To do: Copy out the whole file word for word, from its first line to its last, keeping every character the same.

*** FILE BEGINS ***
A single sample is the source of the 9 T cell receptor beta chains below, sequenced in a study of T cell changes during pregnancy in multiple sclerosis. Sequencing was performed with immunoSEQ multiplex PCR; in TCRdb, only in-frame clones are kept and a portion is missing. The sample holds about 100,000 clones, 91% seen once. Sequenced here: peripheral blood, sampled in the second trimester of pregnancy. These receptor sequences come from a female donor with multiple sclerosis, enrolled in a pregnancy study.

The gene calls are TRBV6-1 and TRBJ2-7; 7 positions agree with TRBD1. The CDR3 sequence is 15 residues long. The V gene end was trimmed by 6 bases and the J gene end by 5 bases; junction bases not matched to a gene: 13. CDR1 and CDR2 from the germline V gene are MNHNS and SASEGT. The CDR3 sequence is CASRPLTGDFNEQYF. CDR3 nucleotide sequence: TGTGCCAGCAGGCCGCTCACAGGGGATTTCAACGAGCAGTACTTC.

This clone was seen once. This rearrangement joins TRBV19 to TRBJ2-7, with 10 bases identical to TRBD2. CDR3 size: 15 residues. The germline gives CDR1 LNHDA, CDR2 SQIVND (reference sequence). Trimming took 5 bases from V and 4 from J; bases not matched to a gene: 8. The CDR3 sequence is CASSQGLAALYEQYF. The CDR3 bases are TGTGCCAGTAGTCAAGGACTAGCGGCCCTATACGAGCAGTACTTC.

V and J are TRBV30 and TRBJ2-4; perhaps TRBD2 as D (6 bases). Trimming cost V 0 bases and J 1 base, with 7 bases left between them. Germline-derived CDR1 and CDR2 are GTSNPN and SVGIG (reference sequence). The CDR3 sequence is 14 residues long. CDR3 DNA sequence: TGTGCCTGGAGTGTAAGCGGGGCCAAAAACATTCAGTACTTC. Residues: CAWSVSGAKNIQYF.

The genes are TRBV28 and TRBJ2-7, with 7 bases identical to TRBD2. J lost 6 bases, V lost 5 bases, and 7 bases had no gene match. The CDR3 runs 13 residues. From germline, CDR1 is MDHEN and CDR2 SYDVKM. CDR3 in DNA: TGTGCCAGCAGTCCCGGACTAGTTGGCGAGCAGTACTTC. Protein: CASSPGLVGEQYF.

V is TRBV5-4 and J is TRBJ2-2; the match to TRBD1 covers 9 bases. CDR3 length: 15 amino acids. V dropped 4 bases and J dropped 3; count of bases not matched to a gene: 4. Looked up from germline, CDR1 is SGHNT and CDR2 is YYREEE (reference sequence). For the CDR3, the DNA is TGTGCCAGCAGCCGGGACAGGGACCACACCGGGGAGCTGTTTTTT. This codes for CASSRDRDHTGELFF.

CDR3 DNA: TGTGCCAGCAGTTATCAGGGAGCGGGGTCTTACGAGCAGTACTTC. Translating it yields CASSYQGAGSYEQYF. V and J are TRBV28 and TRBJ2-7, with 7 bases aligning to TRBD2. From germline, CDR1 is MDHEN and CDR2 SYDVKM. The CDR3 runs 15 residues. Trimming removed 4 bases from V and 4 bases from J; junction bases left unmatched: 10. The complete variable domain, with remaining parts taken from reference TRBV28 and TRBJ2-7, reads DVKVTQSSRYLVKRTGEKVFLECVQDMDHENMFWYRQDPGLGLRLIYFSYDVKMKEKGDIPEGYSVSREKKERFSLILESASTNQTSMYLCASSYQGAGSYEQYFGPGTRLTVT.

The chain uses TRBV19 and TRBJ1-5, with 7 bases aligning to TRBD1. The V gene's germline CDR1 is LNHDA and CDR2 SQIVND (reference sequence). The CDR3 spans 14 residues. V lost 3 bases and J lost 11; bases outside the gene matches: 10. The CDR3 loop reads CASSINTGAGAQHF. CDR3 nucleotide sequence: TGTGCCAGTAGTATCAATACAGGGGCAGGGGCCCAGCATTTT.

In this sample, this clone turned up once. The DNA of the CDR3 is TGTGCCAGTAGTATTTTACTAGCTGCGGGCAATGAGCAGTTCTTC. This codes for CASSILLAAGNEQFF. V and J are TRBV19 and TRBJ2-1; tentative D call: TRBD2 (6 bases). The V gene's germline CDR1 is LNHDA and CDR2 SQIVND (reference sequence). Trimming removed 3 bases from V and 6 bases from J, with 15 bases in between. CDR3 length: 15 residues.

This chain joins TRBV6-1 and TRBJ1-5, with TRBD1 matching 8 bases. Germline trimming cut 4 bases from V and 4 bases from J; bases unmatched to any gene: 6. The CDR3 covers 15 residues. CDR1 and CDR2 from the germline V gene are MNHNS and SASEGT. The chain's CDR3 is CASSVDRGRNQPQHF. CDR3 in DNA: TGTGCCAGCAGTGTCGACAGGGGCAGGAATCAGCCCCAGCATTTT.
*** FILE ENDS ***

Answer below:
A single sample is the source of the 9 T cell receptor beta chains below, sequenced in a study of T cell changes during pregnancy in multiple sclerosis. Sequencing was performed with immunoSEQ multiplex PCR; in TCRdb, only in-frame clones are kept and a portion is missing. The sample holds about 100,000 clones, 91% seen once. Sequenced here: peripheral blood, sampled in the second trimester of pregnancy. These receptor sequences come from a female donor with multiple sclerosis, enrolled in a pregnancy study.

The gene calls are TRBV6-1 and TRBJ2-7; 7 positions agree with TRBD1. The CDR3 sequence is 15 residues long. The V gene end was trimmed by 6 bases and the J gene end by 5 bases; junction bases not matched to a gene: 13. CDR1 and CDR2 from the germline V gene are MNHNS and SASEGT. The CDR3 sequence is CASRPLTGDFNEQYF. CDR3 nucleotide sequence: TGTGCCAGCAGGCCGCTCACAGGGGATTTCAACGAGCAGTACTTC.

This clone was seen once. This rearrangement joins TRBV19 to TRBJ2-7, with 10 bases identical to TRBD2. CDR3 size: 15 residues. The germline gives CDR1 LNHDA, CDR2 SQIVND (reference sequence). Trimming took 5 bases from V and 4 from J; bases not matched to a gene: 8. The CDR3 sequence is CASSQGLAALYEQYF. The CDR3 bases are TGTGCCAGTAGTCAAGGACTAGCGGCCCTATACGAGCAGTACTTC.

V and J are TRBV30 and TRBJ2-4; perhaps TRBD2 as D (6 bases). Trimming cost V 0 bases and J 1 base, with 7 bases left between them. Germline-derived CDR1 and CDR2 are GTSNPN and SVGIG (reference sequence). The CDR3 sequence is 14 residues long. CDR3 DNA sequence: TGTGCCTGGAGTGTAAGCGGGGCCAAAAACATTCAGTACTTC. Residues: CAWSVSGAKNIQYF.

The genes are TRBV28 and TRBJ2-7, with 7 bases identical to TRBD2. J lost 6 bases, V lost 5 bases, and 7 bases had no gene match. The CDR3 runs 13 residues. From germline, CDR1 is MDHEN and CDR2 SYDVKM. CDR3 in DNA: TGTGCCAGCAGTCCCGGACTAGTTGGCGAGCAGTACTTC. Protein: CASSPGLVGEQYF.

V is TRBV5-4 and J is TRBJ2-2; the match to TRBD1 covers 9 bases. CDR3 length: 15 amino acids. V dropped 4 bases and J dropped 3; count of bases not matched to a gene: 4. Looked up from germline, CDR1 is SGHNT and CDR2 is YYREEE (reference sequence). For the CDR3, the DNA is TGTGCCAGCAGCCGGGACAGGGACCACACCGGGGAGCTGTTTTTT. This codes for CASSRDRDHTGELFF.

CDR3 DNA: TGTGCCAGCAGTTATCAGGGAGCGGGGTCTTACGAGCAGTACTTC. Translating it yields CASSYQGAGSYEQYF. V and J are TRBV28 and TRBJ2-7, with 7 bases aligning to TRBD2. From germline, CDR1 is MDHEN and CDR2 SYDVKM. The CDR3 runs 15 residues. Trimming removed 4 bases from V and 4 bases from J; junction bases left unmatched: 10. The complete variable domain, with remaining parts taken from reference TRBV28 and TRBJ2-7, reads DVKVTQSSRYLVKRTGEKVFLECVQDMDHENMFWYRQDPGLGLRLIYFSYDVKMKEKGDIPEGYSVSREKKERFSLILESASTNQTSMYLCASSYQGAGSYEQYFGPGTRLTVT.

The chain uses TRBV19 and TRBJ1-5, with 7 bases aligning to TRBD1. The V gene's germline CDR1 is LNHDA and CDR2 SQIVND (reference sequence). The CDR3 spans 14 residues. V lost 3 bases and J lost 11; bases outside the gene matches: 10. The CDR3 loop reads CASSINTGAGAQHF. CDR3 nucleotide sequence: TGTGCCAGTAGTATCAATACAGGGGCAGGGGCCCAGCATTTT.

In this sample, this clone turned up once. The DNA of the CDR3 is TGTGCCAGTAGTATTTTACTAGCTGCGGGCAATGAGCAGTTCTTC. This codes for CASSILLAAGNEQFF. V and J are TRBV19 and TRBJ2-1; tentative D call: TRBD2 (6 bases). The V gene's germline CDR1 is LNHDA and CDR2 SQIVND (reference sequence). Trimming removed 3 bases from V and 6 bases from J, with 15 bases in between. CDR3 length: 15 residues.

This chain joins TRBV6-1 and TRBJ1-5, with TRBD1 matching 8 bases. Germline trimming cut 4 bases from V and 4 bases from J; bases unmatched to any gene: 6. The CDR3 covers 15 residues. CDR1 and CDR2 from the germline V gene are MNHNS and SASEGT. The chain's CDR3 is CASSVDRGRNQPQHF. CDR3 in DNA: TGTGCCAGCAGTGTCGACAGGGGCAGGAATCAGCCCCAGCATTTT.